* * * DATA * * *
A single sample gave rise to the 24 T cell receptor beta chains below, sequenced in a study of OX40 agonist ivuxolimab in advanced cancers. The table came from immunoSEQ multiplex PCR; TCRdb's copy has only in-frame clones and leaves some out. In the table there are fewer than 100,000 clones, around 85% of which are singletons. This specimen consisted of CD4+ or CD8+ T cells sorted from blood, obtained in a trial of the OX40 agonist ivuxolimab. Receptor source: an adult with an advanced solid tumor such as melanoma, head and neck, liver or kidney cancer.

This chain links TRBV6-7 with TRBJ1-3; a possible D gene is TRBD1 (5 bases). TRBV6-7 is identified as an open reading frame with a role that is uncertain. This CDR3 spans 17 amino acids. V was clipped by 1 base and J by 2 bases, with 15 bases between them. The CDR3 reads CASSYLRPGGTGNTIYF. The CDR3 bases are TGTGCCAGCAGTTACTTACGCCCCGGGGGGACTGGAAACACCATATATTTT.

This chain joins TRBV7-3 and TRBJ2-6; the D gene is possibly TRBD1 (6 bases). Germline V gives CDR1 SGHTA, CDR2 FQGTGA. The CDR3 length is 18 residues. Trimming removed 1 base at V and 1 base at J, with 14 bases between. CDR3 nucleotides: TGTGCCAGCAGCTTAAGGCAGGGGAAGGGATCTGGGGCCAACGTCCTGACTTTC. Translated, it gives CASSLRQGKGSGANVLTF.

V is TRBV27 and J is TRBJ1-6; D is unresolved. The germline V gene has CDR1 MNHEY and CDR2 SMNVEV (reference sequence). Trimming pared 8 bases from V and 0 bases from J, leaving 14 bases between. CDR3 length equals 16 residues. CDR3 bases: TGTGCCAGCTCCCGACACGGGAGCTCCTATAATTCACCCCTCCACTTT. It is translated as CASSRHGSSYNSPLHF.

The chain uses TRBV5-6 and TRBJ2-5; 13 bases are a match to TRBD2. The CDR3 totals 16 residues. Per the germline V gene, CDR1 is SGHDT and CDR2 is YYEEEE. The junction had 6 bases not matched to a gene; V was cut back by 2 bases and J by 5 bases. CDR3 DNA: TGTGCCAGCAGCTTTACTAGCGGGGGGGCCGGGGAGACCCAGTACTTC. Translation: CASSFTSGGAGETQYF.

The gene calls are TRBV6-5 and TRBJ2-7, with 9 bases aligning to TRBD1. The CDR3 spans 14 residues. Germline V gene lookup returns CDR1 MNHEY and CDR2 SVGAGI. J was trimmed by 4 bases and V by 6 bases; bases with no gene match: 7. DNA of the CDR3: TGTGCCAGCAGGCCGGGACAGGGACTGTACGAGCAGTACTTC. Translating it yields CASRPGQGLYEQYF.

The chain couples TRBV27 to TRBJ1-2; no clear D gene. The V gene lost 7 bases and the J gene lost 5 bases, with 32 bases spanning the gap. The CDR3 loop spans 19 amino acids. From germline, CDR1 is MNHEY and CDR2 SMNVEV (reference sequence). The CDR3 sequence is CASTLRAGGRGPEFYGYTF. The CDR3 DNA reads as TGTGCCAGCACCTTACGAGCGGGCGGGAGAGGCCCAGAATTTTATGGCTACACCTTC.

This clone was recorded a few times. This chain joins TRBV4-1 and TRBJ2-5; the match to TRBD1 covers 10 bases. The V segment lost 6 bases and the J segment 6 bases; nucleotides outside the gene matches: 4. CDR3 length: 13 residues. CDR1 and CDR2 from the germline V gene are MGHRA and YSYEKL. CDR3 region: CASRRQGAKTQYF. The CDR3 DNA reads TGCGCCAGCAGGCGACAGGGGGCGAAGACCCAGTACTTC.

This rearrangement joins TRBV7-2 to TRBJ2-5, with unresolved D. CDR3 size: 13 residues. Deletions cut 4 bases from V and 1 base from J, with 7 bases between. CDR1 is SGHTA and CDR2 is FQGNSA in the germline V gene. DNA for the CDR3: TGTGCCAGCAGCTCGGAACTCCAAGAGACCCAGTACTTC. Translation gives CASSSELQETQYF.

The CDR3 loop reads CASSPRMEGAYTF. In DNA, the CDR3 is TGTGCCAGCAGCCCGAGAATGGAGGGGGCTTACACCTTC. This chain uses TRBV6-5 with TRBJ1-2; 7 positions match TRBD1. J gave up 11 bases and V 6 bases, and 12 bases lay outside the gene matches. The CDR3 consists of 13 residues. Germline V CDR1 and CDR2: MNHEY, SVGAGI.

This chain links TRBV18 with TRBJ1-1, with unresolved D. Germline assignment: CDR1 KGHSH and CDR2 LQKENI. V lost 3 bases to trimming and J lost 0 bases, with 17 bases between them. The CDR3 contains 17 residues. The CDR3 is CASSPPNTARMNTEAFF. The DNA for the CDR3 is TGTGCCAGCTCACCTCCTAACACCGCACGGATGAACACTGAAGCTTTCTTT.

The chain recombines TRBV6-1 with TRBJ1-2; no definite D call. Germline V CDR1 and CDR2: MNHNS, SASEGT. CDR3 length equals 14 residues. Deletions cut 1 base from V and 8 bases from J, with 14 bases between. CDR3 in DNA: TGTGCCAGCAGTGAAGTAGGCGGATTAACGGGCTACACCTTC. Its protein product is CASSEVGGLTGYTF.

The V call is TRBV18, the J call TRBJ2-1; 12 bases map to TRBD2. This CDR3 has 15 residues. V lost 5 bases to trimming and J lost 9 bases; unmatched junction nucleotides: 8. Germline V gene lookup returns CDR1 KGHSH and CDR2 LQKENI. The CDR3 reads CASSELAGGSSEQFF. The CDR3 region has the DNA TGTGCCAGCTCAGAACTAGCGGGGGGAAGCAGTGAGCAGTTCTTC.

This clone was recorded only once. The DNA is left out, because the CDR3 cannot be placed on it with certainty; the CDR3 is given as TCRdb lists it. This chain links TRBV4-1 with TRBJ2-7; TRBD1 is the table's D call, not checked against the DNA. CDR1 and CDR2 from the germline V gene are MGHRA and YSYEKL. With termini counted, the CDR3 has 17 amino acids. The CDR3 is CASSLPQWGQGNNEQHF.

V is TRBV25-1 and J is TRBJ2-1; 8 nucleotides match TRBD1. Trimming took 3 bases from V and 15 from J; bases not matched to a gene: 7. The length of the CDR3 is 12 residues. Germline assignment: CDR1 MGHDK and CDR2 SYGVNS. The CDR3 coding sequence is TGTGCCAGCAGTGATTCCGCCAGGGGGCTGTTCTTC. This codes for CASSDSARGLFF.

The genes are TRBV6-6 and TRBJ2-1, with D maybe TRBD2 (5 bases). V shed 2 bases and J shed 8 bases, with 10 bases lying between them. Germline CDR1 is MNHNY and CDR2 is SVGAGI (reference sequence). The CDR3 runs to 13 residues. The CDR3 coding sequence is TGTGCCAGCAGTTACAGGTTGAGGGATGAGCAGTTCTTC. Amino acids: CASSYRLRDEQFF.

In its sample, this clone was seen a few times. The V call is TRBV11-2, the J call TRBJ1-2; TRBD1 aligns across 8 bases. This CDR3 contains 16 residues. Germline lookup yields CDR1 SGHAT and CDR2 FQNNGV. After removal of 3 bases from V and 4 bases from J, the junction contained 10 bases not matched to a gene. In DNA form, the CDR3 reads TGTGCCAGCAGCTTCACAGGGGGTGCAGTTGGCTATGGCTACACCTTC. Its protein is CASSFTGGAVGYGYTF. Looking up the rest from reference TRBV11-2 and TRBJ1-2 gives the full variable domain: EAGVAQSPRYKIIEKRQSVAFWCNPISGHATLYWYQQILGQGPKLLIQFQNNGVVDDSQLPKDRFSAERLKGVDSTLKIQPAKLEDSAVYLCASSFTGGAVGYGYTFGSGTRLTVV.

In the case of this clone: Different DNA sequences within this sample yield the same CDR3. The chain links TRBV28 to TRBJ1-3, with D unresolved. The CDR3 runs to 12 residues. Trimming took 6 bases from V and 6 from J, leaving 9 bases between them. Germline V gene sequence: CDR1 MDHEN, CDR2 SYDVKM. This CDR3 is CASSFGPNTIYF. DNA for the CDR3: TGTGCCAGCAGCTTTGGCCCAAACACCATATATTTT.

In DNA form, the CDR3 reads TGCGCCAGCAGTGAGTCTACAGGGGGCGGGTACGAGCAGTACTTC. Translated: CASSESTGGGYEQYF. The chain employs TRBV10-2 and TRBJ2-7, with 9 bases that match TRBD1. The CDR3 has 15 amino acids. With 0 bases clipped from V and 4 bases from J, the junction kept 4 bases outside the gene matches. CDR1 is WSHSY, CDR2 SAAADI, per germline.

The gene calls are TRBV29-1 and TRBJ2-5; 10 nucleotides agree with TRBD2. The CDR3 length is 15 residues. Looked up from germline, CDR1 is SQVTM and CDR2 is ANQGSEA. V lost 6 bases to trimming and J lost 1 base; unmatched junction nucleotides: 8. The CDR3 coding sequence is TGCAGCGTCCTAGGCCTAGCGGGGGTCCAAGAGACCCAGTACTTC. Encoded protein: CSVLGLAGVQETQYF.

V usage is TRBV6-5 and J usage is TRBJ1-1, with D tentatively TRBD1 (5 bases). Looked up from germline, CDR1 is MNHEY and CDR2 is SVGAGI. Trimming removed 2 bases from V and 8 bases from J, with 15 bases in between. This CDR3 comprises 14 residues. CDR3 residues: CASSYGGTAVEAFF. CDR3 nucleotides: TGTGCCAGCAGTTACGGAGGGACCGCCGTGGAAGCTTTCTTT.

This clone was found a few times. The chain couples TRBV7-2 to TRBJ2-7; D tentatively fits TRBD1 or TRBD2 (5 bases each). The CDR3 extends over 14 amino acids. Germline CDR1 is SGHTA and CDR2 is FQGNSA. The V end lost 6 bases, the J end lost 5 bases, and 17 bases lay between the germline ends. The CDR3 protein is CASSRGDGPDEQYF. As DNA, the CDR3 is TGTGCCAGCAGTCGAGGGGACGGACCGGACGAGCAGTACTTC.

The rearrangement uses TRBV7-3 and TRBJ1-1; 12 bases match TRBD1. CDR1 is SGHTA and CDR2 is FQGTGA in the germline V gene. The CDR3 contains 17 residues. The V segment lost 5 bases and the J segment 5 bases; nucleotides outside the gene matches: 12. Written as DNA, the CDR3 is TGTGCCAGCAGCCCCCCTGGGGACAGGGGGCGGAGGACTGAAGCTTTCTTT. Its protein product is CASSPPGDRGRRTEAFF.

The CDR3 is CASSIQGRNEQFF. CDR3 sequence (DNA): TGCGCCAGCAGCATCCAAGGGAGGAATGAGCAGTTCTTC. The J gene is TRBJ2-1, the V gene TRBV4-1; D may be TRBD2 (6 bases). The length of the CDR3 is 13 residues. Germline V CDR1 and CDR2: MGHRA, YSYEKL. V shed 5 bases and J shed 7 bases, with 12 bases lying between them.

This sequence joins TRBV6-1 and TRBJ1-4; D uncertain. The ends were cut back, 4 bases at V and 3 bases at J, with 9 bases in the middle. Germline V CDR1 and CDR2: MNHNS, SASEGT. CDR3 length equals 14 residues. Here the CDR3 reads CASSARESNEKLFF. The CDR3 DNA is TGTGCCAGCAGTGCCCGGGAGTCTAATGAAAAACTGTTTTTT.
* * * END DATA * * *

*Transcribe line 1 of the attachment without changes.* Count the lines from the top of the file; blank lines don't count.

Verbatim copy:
A single sample gave rise to the 24 T cell receptor beta chains below, sequenced in a study of OX40 agonist ivuxolimab in advanced cancers. The table came from immunoSEQ multiplex PCR; TCRdb's copy has only in-frame clones and leaves some out. In the table there are fewer than 100,000 clones, around 85% of which are singletons. This specimen consisted of CD4+ or CD8+ T cells sorted from blood, obtained in a trial of the OX40 agonist ivuxolimab. Receptor source: an adult with an advanced solid tumor such as melanoma, head and neck, liver or kidney cancer.